It’s a party, all right. New people I didn’t know from town, and guys looking at me, they’re all smiling and one of them’s very red-faced. Why are they doing that? I ask Polly, she says, they think you’re hot, Sev!
I tell her I don’t have a temperature. She laughs. It’s a good thing, Sev. It means they like you… god, I keep forgetting how you don’t know stuff like this.
Wow. Makeup must be some good stuff if it makes guys like you.
Smile back, Polly says.
I feel weird, but I do it. I’m not used to smiling.
No, no no no babe, you look like a horse, let’s go practice – she grabs me, we go off and she smiles like the magazine girls in front of a mirror. Up, down, up, down. I remember an older man talking to me like she did, except he was much louder and cursed a lot. Up, down, up, down. Fifty more, she says. Fifty more, he says.
The practice part is over, I think. I try to smile, and she says No. No? Be more natural, let it come, just let it come, see? She smiles perfectly.
Up. No, Sev – think of something happy. I think about the time I saw a documentary on Clara Barton. There you go, what’d you think of? Clara Barton, I said. I don’t know why it makes me happy, but she was a good person, and she did good things for soldiers.
Now think about that when you smile. I try, but after five minutes, I’ve still got a kind-of-smile, and she says good enough, let’s go back now.
We go back, and I kind-of-smile at this one guy. He’s a little taller than me and dark brown hair. He smiles back and walks over. His name’s Matt, he’s a friend of Adam’s, and he works at a gas station outside of town. He loves his motorcycle, baseball (I saw a game last week for the first time, I tell him I don’t know how to play, he looks stunned but happy when I say I’d like to learn), and rock music. He’s got big brown eyes and he misses his high school “glory days”.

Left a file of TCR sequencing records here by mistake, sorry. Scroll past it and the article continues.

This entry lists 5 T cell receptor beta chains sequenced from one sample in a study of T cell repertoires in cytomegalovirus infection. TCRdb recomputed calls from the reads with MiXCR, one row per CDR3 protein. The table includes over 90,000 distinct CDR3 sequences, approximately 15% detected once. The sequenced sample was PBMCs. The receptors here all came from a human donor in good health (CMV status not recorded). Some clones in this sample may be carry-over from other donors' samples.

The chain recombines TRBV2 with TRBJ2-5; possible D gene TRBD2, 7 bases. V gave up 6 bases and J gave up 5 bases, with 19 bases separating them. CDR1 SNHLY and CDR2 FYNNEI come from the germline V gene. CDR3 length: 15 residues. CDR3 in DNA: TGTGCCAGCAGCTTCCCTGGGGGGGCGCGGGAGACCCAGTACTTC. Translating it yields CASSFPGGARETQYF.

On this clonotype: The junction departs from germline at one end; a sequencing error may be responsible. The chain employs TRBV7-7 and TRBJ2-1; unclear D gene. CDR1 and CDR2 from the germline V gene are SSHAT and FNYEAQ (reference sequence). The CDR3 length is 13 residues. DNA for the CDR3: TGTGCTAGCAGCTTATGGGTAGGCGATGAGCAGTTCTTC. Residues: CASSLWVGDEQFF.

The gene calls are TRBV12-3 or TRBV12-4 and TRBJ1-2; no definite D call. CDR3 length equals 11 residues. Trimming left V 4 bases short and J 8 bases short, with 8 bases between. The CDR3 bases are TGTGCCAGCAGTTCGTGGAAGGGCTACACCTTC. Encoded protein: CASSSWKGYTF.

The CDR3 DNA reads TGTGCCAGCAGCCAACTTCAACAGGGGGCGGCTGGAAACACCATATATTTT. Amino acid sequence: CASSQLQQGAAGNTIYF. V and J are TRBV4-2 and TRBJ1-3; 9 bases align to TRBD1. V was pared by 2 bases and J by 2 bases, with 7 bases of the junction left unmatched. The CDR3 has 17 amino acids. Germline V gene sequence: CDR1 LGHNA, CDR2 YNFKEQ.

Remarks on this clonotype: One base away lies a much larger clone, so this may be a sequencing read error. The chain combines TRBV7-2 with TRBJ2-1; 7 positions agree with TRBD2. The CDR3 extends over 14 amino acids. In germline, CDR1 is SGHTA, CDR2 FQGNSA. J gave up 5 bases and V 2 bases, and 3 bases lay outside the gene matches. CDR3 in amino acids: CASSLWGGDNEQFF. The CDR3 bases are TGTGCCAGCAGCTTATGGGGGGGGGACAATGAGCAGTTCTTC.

I tell him I miss mine too.
I don’t tell him why.
He thinks my parents were cool to name me a number. I just say thanks. I don’t know what I would say to them.
I show him my tattoo. It’s on the back of my neck, and he likes it a lot. He traces his fingers over it.
It feels really
He jokes and makes me smile. Polly grabs me for a second, Oh, I’m going to borrow her, she’ll be right back.
So? She asks.
I try to show her with my hands that I don’t get what “so?” means.
So, come on, are you gonna go for it or what? She grins and I don’t know why, but I’m pink like her bag again.
I don’t know, go for what? I ask. I’m confused and pink, but more confused than pink.
She rolls her eyes. Ugh. Come on, he’s cute, you wanna bang him, don’t you? She’s grinning again, like her smile holds secrets.
Bang? No, I don’t want to hurt him. He’s cute, and nice. I don’t want a pan to fall on his head and make the bang noise it does when it falls on the floor.
She laughs. No, Sev, there’s no pans. I mean are you going to have sex with him?
That word just rushes up inside of me. I remember what it means. I remember what it feels like. I don’t remember a face, but I remember a man, and maybe after I have a few of those drinks that Adam’s got in the fridge, I’d definitely have sex with him.
I blush a little more. Yeah, definitely.
Thatta girl. So take him by the hand, and tell him to come up to your room.
Pounce him. He’ll do the rest.
Pouncing? Sounds fun to me.
We walk back into the living room, and Matt’s there, but there’s a new guy right next to him. He’s familiar. I feel like I know him more than I do – blonde hair, green eyes, just like mine. Tattoos everywhere.
He sees me. He’s surprised. Shocked, like he hasn’t seen me in years.
A hand grabs my shoulder, a little rough. I don’t think for a second. Everything is a blur.